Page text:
The Joy and Pain of Motherhood


Yes, motherhood is an experience of indescribable joy, but it also can be one of deep sadness and alienation. How can you maintain open communication with God and others to survive the pain?

When I first married my husband, I remember thinking that our wedding day was the best day of my life. This feeling lasted until I gave birth to our first daughter and physically held the fruit of our covenant in my arms for the first time. The intensity of joy that is experienced when a woman first becomes a mom, no matter the form, is indescribable.

Nothing is like motherhood. From the pregnancy announcement all the way to the birth of a grandchild, there is great joy during each stage of motherhood. And that joy is often on public display in photo albums, birth announcements, and social media.  We see pictures of the new mom smiling with fresh make-up on while holding a just bathed newborn. We see pictures of a couple joyfully receiving a child in adoption. But what we do not see is the great pain of the labor prior to that joy. Pain precedes the joy, because the joy is the celebration and the fruit of enduring the pain. 

Just as the joy of motherhood is part of each phase, so is pain. Sleepless newborn nights, a potty training toddler, struggles in school, and easing a child’s broken heart are just a few of the ways we experience this pain. But in our attempt to uphold our “supermom” status, we do not openly share our challenges with others and pretend that the hurt and pain is not there. Because we fear judgement and criticism from others and want other moms to think that we have it all together, we put on a mask.  The lack of acknowledgement of the pain only alienates us from others and others from us.  And falsely, this alienation may cause us to believe we are the only one feeling this way. We may even begin to feel guilty about feeling the pain if our belief is that good mothers embrace joy at all times.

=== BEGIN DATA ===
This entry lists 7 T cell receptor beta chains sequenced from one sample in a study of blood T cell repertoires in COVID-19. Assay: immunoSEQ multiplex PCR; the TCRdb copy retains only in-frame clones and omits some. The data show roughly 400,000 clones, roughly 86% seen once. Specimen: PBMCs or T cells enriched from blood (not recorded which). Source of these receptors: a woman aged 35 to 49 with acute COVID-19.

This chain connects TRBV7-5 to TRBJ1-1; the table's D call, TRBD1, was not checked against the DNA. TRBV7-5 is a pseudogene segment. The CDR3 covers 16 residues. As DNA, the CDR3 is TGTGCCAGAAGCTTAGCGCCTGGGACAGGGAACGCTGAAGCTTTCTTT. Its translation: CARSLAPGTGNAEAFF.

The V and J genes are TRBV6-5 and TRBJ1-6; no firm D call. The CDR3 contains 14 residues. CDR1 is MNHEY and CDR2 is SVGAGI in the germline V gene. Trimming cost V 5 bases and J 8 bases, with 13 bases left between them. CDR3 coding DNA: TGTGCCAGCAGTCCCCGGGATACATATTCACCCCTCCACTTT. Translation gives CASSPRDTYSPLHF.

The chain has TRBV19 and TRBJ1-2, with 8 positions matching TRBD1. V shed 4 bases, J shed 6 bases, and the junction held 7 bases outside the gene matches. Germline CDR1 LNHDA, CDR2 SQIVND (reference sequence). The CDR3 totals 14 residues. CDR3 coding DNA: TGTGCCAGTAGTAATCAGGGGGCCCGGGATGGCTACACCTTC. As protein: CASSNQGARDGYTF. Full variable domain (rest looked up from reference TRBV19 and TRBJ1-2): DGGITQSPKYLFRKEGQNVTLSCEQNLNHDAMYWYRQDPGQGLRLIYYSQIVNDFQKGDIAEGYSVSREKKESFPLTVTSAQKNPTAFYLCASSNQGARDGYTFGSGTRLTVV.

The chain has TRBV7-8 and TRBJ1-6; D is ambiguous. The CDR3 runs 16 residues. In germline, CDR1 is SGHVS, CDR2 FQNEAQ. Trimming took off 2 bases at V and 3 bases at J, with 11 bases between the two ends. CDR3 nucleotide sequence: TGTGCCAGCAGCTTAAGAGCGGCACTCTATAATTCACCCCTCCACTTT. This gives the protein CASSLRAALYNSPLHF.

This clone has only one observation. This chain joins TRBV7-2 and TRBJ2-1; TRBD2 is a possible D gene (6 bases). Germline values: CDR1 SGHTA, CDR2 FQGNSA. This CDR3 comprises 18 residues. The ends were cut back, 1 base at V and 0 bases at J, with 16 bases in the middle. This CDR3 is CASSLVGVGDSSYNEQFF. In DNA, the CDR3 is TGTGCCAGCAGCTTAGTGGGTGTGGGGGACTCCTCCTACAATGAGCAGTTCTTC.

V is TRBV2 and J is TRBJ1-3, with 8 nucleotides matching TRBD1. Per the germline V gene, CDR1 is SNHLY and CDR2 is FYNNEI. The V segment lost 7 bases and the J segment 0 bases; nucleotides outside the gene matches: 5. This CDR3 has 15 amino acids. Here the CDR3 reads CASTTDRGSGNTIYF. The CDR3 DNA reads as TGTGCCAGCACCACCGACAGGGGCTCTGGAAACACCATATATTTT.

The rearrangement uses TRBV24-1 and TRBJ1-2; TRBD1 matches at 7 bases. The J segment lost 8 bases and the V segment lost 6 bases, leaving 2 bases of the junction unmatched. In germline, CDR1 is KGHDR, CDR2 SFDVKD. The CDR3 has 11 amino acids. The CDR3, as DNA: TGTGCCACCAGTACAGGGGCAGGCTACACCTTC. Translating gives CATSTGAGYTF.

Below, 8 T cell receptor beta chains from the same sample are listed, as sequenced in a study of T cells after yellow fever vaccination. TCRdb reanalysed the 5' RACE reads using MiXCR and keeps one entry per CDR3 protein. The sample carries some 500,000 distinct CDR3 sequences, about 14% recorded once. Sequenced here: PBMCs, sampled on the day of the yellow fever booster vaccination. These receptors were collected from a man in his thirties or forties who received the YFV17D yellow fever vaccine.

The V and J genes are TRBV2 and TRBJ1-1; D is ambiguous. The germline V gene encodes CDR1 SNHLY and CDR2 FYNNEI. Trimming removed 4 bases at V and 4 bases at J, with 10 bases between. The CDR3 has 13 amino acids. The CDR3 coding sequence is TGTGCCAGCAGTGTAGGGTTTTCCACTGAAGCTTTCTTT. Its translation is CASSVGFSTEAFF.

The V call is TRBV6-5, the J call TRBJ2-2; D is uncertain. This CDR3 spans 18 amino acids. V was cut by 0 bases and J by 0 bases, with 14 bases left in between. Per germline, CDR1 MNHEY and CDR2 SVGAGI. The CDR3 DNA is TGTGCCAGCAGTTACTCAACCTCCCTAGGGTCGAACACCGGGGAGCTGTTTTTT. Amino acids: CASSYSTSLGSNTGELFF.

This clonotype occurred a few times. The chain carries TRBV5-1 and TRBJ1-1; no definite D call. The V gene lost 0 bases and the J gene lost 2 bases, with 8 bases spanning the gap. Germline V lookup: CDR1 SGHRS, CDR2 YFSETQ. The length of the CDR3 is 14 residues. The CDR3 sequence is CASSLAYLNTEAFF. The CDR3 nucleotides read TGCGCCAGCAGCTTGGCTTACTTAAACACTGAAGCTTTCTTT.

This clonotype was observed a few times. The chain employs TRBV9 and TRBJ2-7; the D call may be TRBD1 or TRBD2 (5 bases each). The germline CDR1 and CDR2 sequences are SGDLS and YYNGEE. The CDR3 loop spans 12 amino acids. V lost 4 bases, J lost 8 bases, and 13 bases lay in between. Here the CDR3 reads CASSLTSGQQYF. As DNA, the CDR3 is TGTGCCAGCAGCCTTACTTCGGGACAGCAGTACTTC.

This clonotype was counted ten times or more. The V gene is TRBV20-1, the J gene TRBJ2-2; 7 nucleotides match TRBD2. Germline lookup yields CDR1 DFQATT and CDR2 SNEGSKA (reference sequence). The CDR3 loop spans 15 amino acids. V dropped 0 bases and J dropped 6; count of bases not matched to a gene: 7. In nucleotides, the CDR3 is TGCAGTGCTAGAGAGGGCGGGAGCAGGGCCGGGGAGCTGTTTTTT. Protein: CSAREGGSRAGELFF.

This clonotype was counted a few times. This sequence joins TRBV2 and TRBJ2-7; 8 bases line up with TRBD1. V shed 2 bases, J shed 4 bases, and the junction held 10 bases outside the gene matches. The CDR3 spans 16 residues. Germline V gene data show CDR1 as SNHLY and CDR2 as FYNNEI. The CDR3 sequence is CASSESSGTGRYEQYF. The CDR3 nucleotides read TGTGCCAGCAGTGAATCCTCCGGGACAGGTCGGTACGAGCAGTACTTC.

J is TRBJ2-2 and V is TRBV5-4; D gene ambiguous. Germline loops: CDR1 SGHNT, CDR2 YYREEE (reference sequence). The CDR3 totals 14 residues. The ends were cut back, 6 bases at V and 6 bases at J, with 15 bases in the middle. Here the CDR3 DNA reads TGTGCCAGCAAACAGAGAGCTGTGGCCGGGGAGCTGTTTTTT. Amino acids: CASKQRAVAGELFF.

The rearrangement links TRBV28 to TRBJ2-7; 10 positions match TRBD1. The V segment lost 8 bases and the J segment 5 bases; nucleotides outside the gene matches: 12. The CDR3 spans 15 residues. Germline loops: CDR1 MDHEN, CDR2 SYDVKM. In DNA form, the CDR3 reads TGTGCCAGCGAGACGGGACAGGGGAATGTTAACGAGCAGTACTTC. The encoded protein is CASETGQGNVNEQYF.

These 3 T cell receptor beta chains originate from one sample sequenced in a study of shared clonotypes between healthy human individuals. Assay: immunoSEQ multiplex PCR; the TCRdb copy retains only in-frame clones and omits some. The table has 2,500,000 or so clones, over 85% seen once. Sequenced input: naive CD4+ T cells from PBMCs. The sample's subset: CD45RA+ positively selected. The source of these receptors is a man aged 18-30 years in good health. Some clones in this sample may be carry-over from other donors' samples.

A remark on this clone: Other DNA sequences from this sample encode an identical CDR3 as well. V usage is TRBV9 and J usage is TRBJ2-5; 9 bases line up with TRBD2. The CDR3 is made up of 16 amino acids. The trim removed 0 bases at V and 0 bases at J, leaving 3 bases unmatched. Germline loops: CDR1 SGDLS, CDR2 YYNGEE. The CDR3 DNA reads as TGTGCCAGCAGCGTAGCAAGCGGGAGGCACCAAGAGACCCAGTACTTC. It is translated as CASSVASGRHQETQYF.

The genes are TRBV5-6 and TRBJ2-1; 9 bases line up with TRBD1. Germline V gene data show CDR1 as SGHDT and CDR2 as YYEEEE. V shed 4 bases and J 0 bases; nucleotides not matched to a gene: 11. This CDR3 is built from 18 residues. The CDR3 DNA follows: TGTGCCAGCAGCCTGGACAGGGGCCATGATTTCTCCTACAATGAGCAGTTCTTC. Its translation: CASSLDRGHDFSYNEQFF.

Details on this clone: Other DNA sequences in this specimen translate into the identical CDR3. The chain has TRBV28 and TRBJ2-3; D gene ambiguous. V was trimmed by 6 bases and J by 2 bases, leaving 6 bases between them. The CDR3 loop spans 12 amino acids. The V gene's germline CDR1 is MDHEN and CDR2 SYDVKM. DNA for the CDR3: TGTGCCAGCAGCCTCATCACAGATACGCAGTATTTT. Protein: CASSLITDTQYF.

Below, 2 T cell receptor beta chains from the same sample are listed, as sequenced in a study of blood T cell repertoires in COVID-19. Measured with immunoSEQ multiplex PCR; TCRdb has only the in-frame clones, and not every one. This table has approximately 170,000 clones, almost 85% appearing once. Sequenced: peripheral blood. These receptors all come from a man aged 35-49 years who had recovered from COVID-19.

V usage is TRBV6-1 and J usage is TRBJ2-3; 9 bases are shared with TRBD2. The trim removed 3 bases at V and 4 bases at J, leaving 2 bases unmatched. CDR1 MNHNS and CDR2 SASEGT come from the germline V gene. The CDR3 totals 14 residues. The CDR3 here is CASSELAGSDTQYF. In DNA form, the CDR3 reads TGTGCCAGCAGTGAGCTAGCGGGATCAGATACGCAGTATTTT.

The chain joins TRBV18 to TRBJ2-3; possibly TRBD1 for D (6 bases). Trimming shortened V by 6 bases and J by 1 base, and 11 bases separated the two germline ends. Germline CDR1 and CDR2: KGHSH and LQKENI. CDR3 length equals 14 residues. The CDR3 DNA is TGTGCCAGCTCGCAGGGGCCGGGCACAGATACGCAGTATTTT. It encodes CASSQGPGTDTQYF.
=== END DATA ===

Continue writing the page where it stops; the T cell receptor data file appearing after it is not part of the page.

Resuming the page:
This alienation and guilt can be felt even more intensely in loss that comes from a death of a child, a miscarriage, an adoption relinquishment, or other life circumstances which separate us from a child. And it seems that the greater the pain in motherhood the greater the likelihood of alienation and guilt. Sometimes, mothers even turn away from God when motherhood is not what they expected.

It is necessary to remain connected and have open communication with others and God in order to endure and survive the pain. Loneliness only makes the pain more intense. Finding support from other moms is freeing. Whether the pain in motherhood is common or more tragic, it is possible, over time, to experience God’s peace and rest in God’s grace. Just as we support each other in the joy, we need to support each other in the pain. Just as we lean on Him in the joy, we can lean on Him in the pain. Moms, we must stay encouraged and remember that “weeping lasts through the night, but joy comes with the morning” (Psalm 30:5). 

By Aneece Alicea, MA, LMHC

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